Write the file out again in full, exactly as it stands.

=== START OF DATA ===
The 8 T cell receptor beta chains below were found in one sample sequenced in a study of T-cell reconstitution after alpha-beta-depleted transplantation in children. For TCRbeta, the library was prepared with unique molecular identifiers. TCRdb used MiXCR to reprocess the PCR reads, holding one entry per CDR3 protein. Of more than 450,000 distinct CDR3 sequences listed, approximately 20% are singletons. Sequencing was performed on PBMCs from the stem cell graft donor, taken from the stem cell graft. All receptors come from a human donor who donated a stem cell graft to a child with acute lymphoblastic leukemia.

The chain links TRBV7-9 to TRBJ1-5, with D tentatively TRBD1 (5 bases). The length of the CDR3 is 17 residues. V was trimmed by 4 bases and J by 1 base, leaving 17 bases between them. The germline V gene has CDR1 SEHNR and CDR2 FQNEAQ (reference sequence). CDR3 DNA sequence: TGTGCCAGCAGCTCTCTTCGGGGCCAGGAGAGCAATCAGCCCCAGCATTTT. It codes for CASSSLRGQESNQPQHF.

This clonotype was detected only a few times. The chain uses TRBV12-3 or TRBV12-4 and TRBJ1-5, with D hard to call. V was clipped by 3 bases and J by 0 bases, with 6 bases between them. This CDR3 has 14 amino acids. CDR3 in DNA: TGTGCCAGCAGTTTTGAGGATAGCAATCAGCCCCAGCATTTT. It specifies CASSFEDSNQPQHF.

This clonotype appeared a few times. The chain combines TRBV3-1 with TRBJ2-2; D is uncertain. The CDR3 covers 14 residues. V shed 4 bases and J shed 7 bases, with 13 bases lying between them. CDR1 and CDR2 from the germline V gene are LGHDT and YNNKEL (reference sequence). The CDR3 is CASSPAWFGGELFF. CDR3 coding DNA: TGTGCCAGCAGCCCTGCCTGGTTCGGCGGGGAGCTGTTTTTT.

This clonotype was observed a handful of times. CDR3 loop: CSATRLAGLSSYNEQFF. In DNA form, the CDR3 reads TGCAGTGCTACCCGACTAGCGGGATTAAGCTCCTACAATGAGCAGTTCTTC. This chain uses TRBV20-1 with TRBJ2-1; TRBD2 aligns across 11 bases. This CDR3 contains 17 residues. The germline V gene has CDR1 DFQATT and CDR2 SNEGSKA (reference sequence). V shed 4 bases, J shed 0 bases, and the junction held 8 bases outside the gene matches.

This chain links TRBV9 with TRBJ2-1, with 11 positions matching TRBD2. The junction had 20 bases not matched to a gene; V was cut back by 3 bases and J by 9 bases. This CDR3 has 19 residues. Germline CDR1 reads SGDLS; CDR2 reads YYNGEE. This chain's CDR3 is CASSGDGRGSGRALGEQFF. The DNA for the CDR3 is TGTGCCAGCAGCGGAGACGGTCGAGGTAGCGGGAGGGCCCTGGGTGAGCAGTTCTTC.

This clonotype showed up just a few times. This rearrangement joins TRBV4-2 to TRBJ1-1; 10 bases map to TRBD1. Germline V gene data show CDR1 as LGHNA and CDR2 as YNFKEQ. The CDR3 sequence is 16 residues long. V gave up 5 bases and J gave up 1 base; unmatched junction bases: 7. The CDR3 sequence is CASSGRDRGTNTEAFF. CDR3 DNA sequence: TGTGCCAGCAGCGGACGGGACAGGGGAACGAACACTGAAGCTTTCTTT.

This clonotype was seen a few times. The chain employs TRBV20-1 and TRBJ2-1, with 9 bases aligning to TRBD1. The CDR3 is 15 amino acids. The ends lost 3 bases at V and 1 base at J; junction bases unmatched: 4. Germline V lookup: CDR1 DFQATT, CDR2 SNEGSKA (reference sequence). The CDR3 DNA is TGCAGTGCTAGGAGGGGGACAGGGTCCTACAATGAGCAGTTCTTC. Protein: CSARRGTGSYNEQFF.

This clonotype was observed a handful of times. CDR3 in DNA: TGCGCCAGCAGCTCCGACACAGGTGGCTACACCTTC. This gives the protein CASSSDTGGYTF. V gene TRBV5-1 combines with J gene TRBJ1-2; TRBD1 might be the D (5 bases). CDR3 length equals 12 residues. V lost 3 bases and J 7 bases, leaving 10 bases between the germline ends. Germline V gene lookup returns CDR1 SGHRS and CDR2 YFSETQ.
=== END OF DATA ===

The 8 T cell receptor beta chains below were found in one sample sequenced in a study of T-cell reconstitution after alpha-beta-depleted transplantation in children. For TCRbeta, the library was prepared with unique molecular identifiers. TCRdb used MiXCR to reprocess the PCR reads, holding one entry per CDR3 protein. Of more than 450,000 distinct CDR3 sequences listed, approximately 20% are singletons. Sequencing was performed on PBMCs from the stem cell graft donor, taken from the stem cell graft. All receptors come from a human donor who donated a stem cell graft to a child with acute lymphoblastic leukemia.

The chain links TRBV7-9 to TRBJ1-5, with D tentatively TRBD1 (5 bases). The length of the CDR3 is 17 residues. V was trimmed by 4 bases and J by 1 base, leaving 17 bases between them. The germline V gene has CDR1 SEHNR and CDR2 FQNEAQ (reference sequence). CDR3 DNA sequence: TGTGCCAGCAGCTCTCTTCGGGGCCAGGAGAGCAATCAGCCCCAGCATTTT. It codes for CASSSLRGQESNQPQHF.

This clonotype was detected only a few times. The chain uses TRBV12-3 or TRBV12-4 and TRBJ1-5, with D hard to call. V was clipped by 3 bases and J by 0 bases, with 6 bases between them. This CDR3 has 14 amino acids. CDR3 in DNA: TGTGCCAGCAGTTTTGAGGATAGCAATCAGCCCCAGCATTTT. It specifies CASSFEDSNQPQHF.

This clonotype appeared a few times. The chain combines TRBV3-1 with TRBJ2-2; D is uncertain. The CDR3 covers 14 residues. V shed 4 bases and J shed 7 bases, with 13 bases lying between them. CDR1 and CDR2 from the germline V gene are LGHDT and YNNKEL (reference sequence). The CDR3 is CASSPAWFGGELFF. CDR3 coding DNA: TGTGCCAGCAGCCCTGCCTGGTTCGGCGGGGAGCTGTTTTTT.

This clonotype was observed a handful of times. CDR3 loop: CSATRLAGLSSYNEQFF. In DNA form, the CDR3 reads TGCAGTGCTACCCGACTAGCGGGATTAAGCTCCTACAATGAGCAGTTCTTC. This chain uses TRBV20-1 with TRBJ2-1; TRBD2 aligns across 11 bases. This CDR3 contains 17 residues. The germline V gene has CDR1 DFQATT and CDR2 SNEGSKA (reference sequence). V shed 4 bases, J shed 0 bases, and the junction held 8 bases outside the gene matches.

This chain links TRBV9 with TRBJ2-1, with 11 positions matching TRBD2. The junction had 20 bases not matched to a gene; V was cut back by 3 bases and J by 9 bases. This CDR3 has 19 residues. Germline CDR1 reads SGDLS; CDR2 reads YYNGEE. This chain's CDR3 is CASSGDGRGSGRALGEQFF. The DNA for the CDR3 is TGTGCCAGCAGCGGAGACGGTCGAGGTAGCGGGAGGGCCCTGGGTGAGCAGTTCTTC.

This clonotype showed up just a few times. This rearrangement joins TRBV4-2 to TRBJ1-1; 10 bases map to TRBD1. Germline V gene data show CDR1 as LGHNA and CDR2 as YNFKEQ. The CDR3 sequence is 16 residues long. V gave up 5 bases and J gave up 1 base; unmatched junction bases: 7. The CDR3 sequence is CASSGRDRGTNTEAFF. CDR3 DNA sequence: TGTGCCAGCAGCGGACGGGACAGGGGAACGAACACTGAAGCTTTCTTT.

This clonotype was seen a few times. The chain employs TRBV20-1 and TRBJ2-1, with 9 bases aligning to TRBD1. The CDR3 is 15 amino acids. The ends lost 3 bases at V and 1 base at J; junction bases unmatched: 4. Germline V lookup: CDR1 DFQATT, CDR2 SNEGSKA (reference sequence). The CDR3 DNA is TGCAGTGCTAGGAGGGGGACAGGGTCCTACAATGAGCAGTTCTTC. Protein: CSARRGTGSYNEQFF.

This clonotype was observed a handful of times. CDR3 in DNA: TGCGCCAGCAGCTCCGACACAGGTGGCTACACCTTC. This gives the protein CASSSDTGGYTF. V gene TRBV5-1 combines with J gene TRBJ1-2; TRBD1 might be the D (5 bases). CDR3 length equals 12 residues. V lost 3 bases and J 7 bases, leaving 10 bases between the germline ends. Germline V gene lookup returns CDR1 SGHRS and CDR2 YFSETQ.